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Leasing: an opportunity for the public sector?

Hospitals, like many other public establishments, are slowly starting to use leasing to finance their equipment
Hospitals, like many other public establishments, are slowly starting to use leasing to finance their equipment

More and more private companies are using leasing for their professional equipment, via specialized structures such as financial institutions. They are not alone: public sector bodies are also starting to adopt this practice.

Phillipe Jouglard, Head of Strategic Analysis and Projects at BNP Paribas Leasing Solutions provides us some insights on the trend.


Are the public sector institutions and the regional governments driven by the same motivations as the private sector companies when it comes to leasing?

Yes, they have essentially the same motivation, because they all have the same concerns regarding access to new technologies, no matter the type of equipment, and the same need for control and predictability of costs. For the public sector, like for private companies, leasing means guaranteed access to the right equipment at the right time, while avoiding the constraints of regulatory pressure.

Today, the investment capacity of the public sphere has become very limited; everyone knows that the levels of debt and fiscal pressure are at an all-time high. So, the public sector is facing multiple challenges when it comes to the renewal of their equipment, which in many cases is undeniably obsolete. For example, for public lighting: today, the consensus on the market is that there are 9-9.5 million streetlights that are totally obsolete that should have already been replaced.  This delay is due to the insufficient investment capacity of the local government.


So leasing basically allows public structures to renew their equipment regularly at low cost?

That’s right. The public sphere is starting to lean very heavily towards leasing or rental.  To continue with the same example, if you want to renew your public lighting, you do it either by investing, which may cause you difficulty because it will prevent you from investing in other projects, or you switch to rental, which is accounted for in your operating budget (and not an investment), just like your electricity expenses.  In addition, by changing your lights, you will drastically reduce your energy consumption.  Rent will account for only part of what you’ll save on energy costs thanks to this renewal.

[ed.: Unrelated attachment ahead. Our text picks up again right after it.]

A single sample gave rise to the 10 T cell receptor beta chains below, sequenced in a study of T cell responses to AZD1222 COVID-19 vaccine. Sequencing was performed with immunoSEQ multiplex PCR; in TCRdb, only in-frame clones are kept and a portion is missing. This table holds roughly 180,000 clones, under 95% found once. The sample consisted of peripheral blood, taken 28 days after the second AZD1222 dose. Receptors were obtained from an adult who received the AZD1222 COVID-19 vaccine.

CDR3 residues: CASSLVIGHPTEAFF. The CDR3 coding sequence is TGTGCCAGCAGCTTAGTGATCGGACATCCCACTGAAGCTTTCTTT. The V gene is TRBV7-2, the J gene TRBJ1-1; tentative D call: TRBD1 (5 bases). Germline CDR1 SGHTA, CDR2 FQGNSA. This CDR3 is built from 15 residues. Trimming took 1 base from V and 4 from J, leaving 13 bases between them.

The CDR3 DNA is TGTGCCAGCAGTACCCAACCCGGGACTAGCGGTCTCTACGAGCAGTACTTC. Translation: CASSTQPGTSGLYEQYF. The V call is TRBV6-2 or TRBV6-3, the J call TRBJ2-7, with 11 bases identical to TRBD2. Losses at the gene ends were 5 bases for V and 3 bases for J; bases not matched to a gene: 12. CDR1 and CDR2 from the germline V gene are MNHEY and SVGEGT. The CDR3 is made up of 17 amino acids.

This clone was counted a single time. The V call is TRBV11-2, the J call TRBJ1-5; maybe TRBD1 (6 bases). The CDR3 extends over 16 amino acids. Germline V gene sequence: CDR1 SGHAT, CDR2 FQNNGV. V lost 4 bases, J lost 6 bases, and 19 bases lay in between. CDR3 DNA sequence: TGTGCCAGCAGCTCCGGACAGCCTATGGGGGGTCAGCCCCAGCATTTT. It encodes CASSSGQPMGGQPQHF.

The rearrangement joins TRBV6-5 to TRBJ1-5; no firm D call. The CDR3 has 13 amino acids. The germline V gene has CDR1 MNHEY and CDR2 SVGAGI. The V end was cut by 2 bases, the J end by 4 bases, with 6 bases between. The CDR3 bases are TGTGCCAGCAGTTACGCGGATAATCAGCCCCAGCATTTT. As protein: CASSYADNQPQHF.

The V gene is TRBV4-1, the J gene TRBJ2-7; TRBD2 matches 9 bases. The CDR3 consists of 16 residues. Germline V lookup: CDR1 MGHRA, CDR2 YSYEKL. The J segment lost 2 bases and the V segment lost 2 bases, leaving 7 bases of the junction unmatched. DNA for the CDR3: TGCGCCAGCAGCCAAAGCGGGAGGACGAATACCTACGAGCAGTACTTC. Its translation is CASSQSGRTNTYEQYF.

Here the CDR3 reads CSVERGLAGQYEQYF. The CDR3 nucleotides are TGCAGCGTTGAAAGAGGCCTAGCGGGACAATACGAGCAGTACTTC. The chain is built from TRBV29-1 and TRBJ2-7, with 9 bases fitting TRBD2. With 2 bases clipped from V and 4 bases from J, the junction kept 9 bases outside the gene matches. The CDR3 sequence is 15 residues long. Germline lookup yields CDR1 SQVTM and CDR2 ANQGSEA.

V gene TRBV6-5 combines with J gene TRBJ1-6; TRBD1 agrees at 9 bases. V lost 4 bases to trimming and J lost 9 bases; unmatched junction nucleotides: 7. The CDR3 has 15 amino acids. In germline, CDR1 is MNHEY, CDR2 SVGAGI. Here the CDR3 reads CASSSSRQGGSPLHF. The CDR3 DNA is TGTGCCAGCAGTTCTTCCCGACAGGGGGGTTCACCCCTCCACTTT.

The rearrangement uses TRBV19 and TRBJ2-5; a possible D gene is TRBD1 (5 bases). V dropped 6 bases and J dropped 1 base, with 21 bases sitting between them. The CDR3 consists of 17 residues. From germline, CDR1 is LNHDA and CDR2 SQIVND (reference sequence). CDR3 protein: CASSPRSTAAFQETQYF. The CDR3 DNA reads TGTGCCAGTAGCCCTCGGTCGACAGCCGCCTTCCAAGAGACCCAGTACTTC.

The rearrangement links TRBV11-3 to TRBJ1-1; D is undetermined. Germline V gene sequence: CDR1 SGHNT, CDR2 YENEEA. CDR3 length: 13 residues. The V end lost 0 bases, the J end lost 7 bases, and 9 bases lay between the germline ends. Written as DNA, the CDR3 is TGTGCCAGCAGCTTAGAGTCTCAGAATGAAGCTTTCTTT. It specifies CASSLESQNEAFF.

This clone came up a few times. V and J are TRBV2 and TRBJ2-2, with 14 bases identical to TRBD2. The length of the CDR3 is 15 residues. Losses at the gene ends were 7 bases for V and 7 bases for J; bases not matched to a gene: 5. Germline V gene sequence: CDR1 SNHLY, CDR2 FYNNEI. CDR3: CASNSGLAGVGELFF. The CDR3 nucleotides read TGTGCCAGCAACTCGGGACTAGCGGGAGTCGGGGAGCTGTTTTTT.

Similar approaches are also starting to appear, for example, in the medical sector. Hospitals have the same constraints: their budgets are limited while equipment, which is constantly becoming more and more innovative and technologically advanced, represents an increasingly high investment cost.  Leasing responds to this issue,  allowing easier access to the latest generation of equipment.  In addition, this equipment costs less to use than obsolete equipment does.  In the end, not only does the hospital come out ahead, so do the patients who benefit from a better standard of care provided by the highest-performing equipment.


Can ecological considerations also encourage public bodies to opt for leasing? We have seen that with lighting, leasing allows you to reduce your energy costs via the modernization of equipment.

They surely do. Local governments represent their electors, who are increasingly aware of issues like climate change, alternative sources of energy, etc. Furthermore, leasing means that when, at the end of a contract, a city hall chooses not to keep its equipment, it can be sure that said equipment will be recycled according to national/international standards. recycling is in fact the responsibility of the manufacturer or the financial institution.


Are leasing conditions the same for private companies and the public sector?

It’s more or less the same for private companies and the public sector. There is one difference: when we sign with a private company, it’s our contract [that of the financing institution] that is applied.  With a public body, it is the procurement contract that is applied.  So, it is important to verify, before submission, the compatibility of the procurement contract with the leasing or rental solution.  A certain number of contracts call for tenders, and may include demands or clauses that are incompatible with this type of financing.  That means that there are still many public sectors that either lead to an amendment of the framework of a competitive dialogue or are declared unfruitful.  There is still some misunderstanding, notably in small public entities, of how these new types of financing products work.  But that is evolving as the public sphere “professionalizes” itself.  Practices in the public sphere are progressively aligning themselves with those of the private sector.

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